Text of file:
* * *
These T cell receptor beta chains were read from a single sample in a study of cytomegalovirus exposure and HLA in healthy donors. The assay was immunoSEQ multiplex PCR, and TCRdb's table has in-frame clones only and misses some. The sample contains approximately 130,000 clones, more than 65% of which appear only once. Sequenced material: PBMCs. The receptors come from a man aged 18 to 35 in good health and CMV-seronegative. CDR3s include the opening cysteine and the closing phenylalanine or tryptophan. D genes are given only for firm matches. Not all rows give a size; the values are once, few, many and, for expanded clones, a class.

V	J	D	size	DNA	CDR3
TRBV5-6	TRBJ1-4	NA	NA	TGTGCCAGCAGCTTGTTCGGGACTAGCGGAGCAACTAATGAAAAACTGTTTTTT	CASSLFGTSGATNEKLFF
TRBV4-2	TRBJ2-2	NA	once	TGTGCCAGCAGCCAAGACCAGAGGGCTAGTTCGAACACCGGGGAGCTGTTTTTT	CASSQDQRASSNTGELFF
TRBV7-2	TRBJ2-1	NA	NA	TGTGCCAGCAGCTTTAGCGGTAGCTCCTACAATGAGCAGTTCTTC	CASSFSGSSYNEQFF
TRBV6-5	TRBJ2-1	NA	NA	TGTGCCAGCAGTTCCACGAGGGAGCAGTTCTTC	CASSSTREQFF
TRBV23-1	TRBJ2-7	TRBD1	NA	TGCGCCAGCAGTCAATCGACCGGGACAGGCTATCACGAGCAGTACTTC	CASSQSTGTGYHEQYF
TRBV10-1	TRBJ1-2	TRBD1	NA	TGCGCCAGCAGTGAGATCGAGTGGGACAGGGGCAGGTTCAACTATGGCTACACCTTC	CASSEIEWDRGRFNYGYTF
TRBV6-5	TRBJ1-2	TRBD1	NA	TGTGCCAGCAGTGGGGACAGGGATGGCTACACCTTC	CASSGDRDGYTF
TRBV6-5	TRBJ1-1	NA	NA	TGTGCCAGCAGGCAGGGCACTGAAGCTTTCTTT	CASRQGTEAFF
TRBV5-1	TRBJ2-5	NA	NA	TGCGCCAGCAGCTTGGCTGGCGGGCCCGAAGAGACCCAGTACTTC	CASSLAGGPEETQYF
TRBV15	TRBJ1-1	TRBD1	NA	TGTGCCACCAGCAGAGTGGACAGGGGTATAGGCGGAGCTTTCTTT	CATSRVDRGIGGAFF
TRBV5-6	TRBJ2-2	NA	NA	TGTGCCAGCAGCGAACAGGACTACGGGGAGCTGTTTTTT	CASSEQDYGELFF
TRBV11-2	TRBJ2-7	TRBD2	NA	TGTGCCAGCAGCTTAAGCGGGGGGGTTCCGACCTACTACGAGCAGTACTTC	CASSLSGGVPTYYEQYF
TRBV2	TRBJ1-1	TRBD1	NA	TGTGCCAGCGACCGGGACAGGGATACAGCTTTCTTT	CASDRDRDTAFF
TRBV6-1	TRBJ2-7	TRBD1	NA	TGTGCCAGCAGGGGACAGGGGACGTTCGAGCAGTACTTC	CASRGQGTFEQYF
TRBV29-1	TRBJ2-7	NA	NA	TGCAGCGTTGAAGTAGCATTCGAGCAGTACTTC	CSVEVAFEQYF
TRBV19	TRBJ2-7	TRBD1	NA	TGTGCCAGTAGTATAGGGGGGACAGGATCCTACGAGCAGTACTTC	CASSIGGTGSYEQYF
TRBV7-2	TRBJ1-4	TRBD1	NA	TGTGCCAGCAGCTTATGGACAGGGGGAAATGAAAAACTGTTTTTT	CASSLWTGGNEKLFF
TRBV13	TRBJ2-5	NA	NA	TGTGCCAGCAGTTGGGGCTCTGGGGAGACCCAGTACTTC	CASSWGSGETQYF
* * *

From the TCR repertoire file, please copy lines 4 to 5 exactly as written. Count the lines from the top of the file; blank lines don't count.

TRBV4-2	TRBJ2-2	NA	once	TGTGCCAGCAGCCAAGACCAGAGGGCTAGTTCGAACACCGGGGAGCTGTTTTTT	CASSQDQRASSNTGELFF
TRBV7-2	TRBJ2-1	NA	NA	TGTGCCAGCAGCTTTAGCGGTAGCTCCTACAATGAGCAGTTCTTC	CASSFSGSSYNEQFF